Piriformis Syndrome Treatment

Piriformis Syndrome Treatment: Sciatic Nerve Piriformis Syndrome (running injuries)

Jun 2, 2014

The piriformis muscle creates a real pain in the butt for many people. Repetitive actions could be the cause of all your pain.

Read on to learn what a piriformis muscle is, why repetitive actions can create pain, and how to resolve these actions using natural means.


What Is a Piriformis?

The piriformis is one of the six deep external rotator muscles in the buttocks area. The sciatic nerve comes down from the spine, and in a few rare cases, the muscle has a double belly, and the sciatic nerve goes through the middle of the heads.

This syndrome creates immense pain in the individual and may require extensive measures to relieve.

Many others get sporadic pain in the butt or the hip area as they age. This pain may seem to go away at first but keeps coming back and becoming harder to relieve with each incident.

We start as a baby with 100 percent flexibility, and every fall or bump accrues in our muscles over the years. The problem will never really goes away until it’s massaged out. Instead, it just builds up until the muscle is sitting at 90-100 percent contraction and is locked on that nerve.


What is Creating This Pain?

Most likely, a repetitive action such as how you climb stairs or if you do a lot of sitting will create tightness in the muscle. In turn, it tightens around the sciatic nerve choking it, sending pain, or burning down the leg.

Another possibility is trauma created from falling on your butt and damaging the muscles causing them to tighten.

How to Get Rid of the Pain of Piriformis syndrome?

The first thing to try is heat and cold. If an injury has occurred within 48 hours, try the cold first. A bag of frozen peas works great and conforms really well to an injury. If it’s an older injury, apply heat to try to relieve the death grip that the piriformis has on the nerve.

It would help if you started getting relief once the muscle relaxes and starts getting blood flow into it. The sciatic nerve pain should start to lessen at this point also.

Now is a good time to get out a tennis ball, get up against a solid wall, and roll the ball around on the butt muscles until you find the hot spots.

Press into the ball/wall for 20-25 seconds per spot, increasing pressure by bending forward. Move the ball from the hip across the butt hitting all the sore, hot spots going in toward the sacrum.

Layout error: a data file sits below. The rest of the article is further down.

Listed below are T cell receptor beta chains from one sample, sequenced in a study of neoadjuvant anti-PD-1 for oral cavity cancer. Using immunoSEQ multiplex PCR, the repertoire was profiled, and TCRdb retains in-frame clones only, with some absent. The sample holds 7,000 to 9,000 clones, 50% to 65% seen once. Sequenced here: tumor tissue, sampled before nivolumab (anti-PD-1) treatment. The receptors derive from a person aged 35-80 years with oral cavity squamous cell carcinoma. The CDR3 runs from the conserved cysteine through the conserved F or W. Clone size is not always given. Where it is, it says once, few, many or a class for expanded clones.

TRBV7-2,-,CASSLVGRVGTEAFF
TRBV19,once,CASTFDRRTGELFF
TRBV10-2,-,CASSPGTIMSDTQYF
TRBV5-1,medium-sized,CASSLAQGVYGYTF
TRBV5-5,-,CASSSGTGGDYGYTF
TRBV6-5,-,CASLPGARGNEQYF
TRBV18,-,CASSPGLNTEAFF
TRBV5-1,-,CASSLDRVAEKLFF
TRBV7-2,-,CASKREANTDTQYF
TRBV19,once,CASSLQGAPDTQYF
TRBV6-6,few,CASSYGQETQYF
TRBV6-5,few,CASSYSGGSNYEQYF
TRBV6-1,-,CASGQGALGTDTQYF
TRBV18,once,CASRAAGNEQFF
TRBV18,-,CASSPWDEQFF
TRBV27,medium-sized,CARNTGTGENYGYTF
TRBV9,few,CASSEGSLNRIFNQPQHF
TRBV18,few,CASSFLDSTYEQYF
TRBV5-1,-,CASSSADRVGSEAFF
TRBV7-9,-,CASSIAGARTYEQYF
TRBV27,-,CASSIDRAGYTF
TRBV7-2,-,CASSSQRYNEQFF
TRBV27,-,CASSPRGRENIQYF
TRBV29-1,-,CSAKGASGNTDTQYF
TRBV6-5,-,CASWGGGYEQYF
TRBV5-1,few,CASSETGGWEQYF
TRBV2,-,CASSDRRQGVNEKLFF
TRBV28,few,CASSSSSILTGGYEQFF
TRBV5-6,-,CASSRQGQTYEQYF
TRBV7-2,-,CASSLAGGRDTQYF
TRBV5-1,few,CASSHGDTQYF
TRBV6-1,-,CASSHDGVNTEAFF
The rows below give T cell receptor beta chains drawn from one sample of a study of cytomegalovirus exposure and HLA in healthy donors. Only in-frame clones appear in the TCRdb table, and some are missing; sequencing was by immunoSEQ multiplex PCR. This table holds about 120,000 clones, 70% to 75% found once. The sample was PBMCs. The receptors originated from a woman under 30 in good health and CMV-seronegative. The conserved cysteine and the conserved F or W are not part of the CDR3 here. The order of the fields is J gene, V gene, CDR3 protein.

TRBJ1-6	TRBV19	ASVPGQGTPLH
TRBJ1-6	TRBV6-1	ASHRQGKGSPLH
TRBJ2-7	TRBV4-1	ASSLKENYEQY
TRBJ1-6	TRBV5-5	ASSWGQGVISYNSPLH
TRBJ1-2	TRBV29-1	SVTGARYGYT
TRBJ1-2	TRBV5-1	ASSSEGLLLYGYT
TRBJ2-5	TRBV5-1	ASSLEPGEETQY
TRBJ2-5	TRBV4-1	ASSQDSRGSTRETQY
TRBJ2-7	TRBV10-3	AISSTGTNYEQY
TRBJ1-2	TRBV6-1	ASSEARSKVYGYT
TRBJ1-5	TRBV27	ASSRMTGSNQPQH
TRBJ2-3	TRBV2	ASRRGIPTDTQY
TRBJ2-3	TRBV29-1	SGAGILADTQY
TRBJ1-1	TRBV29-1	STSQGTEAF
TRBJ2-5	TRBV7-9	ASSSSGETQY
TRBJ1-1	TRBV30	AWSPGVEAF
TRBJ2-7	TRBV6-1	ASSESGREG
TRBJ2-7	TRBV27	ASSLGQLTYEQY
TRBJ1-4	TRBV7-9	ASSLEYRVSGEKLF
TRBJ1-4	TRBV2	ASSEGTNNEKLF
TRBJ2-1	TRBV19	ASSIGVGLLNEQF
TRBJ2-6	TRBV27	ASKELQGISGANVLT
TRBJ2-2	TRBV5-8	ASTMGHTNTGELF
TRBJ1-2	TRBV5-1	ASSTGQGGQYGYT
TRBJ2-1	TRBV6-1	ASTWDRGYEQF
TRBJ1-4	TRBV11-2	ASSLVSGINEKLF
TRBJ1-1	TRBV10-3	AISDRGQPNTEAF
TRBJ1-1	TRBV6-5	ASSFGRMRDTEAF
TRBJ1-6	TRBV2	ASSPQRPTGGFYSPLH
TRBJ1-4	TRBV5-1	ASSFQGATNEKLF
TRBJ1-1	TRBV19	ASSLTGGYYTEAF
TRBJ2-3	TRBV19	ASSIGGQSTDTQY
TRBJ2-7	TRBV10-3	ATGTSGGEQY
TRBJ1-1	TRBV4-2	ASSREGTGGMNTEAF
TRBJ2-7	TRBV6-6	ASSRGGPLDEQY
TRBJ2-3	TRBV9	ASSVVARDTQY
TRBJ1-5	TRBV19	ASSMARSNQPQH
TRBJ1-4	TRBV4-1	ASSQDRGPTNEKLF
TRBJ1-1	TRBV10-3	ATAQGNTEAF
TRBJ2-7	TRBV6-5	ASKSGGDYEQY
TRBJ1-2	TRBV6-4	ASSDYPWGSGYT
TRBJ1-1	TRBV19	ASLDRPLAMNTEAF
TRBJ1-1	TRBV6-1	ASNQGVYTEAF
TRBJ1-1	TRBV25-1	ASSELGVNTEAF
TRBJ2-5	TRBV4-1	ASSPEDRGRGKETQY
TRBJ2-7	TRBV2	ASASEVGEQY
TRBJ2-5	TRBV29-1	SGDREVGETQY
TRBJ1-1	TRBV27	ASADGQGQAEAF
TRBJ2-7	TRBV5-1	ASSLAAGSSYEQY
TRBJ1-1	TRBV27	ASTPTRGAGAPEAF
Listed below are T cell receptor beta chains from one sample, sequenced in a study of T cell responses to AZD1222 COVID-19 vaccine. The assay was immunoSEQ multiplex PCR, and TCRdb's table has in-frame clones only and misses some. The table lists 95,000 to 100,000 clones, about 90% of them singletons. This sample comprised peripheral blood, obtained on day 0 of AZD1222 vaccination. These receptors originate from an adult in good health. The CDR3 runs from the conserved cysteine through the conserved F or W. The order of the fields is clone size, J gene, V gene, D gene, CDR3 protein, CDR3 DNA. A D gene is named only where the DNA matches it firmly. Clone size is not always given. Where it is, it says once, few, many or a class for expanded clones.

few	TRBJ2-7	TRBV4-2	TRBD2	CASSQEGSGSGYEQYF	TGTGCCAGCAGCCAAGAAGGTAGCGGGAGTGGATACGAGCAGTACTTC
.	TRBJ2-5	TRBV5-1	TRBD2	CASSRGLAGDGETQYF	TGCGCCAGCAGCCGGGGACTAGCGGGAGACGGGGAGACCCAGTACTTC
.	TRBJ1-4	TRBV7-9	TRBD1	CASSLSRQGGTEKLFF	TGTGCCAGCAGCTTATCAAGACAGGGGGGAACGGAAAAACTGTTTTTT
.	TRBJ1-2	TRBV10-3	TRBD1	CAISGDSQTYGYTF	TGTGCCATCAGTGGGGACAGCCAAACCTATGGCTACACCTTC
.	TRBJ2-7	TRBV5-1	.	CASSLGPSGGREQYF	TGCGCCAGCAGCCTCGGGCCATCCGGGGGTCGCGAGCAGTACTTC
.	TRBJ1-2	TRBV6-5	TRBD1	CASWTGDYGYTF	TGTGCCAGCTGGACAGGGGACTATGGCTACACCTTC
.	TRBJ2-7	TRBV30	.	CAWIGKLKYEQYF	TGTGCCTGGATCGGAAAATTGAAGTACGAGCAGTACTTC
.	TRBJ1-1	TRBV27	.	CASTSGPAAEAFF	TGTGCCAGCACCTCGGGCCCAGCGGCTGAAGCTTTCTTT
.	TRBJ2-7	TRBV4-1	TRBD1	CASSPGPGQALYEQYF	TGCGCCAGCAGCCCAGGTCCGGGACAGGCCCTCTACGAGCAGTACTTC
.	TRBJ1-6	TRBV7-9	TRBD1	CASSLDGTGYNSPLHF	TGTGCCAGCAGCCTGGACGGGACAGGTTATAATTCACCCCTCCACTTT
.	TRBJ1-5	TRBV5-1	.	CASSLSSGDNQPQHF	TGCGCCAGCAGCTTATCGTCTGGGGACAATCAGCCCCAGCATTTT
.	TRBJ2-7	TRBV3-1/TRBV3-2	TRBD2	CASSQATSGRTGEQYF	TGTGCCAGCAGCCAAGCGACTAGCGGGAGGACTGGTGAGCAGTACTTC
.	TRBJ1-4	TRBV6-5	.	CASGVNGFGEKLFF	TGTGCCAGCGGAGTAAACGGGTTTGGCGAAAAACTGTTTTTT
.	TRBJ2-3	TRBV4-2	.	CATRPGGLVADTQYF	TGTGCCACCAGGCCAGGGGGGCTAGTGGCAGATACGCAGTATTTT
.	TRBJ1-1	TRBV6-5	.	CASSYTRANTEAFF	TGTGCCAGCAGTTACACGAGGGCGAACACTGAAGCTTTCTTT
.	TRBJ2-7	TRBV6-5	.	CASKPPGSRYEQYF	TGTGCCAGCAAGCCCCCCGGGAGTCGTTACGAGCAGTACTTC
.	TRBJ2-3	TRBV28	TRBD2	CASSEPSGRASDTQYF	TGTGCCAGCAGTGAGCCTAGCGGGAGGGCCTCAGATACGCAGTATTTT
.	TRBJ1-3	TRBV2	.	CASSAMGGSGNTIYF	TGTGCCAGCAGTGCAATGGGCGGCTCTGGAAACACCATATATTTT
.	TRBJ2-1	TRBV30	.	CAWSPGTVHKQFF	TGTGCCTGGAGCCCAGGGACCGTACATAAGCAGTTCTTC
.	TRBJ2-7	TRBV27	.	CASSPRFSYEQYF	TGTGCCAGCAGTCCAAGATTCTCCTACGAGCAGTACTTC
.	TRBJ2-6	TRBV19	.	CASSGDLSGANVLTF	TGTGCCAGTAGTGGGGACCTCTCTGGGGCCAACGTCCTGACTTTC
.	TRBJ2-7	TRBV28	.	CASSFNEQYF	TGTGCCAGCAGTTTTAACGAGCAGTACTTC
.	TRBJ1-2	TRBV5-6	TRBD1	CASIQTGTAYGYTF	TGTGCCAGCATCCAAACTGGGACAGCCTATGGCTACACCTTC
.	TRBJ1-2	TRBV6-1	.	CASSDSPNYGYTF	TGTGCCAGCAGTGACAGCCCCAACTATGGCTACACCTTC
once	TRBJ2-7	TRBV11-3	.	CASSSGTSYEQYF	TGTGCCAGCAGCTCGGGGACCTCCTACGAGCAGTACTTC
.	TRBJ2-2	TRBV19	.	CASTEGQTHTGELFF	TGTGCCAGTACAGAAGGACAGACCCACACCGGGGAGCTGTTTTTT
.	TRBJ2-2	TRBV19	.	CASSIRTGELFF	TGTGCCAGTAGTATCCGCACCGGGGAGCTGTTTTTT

You can also try this on the floor, but many people have difficulty getting up after. Next, re-apply the heat or cold and rub in some liniment and let it soak into the muscle. If the muscle still does not respond, get in to see a deep tissue neuromuscular massage therapist for a good massage. If that does not work, head to the doctor.


Piriformis syndrome  Figuring out the Cause and Adjustments.

By figuring out what action is creating the problem, you can stop aggravating the muscle and start healing.

Adjusting your feet when walking, sitting, and running to point in a 12 o’clock position will help a lot. Apply heat to the butt because a healthy muscle does not hurt, so moving all the lactic acids out of the muscle allows fresh blood to get in. Apply pressure with a tennis ball until the muscle loosens up and relaxes, allowing more blood flow to the area.

Reapply heat or cold and do a few squats to stretch it out. Apply some liniment to the heated, stretched muscle and relax. Taking these steps can save you significant pain and sleepless nights.

The piriformis muscle assists in abducting and laterally rotating your thigh, so watch how you walk and sit, especially in the car. How you position your feet on the gas and brake pedals can truly make a world of difference, especially on a long road trip.

Make sure to keep your feet pointing straight in the 12 o’clock position when walking, sitting, or running. The more your toes tend to point toward the 10 and 2 o’clock positions, the greater your chances of getting piriformis problems.

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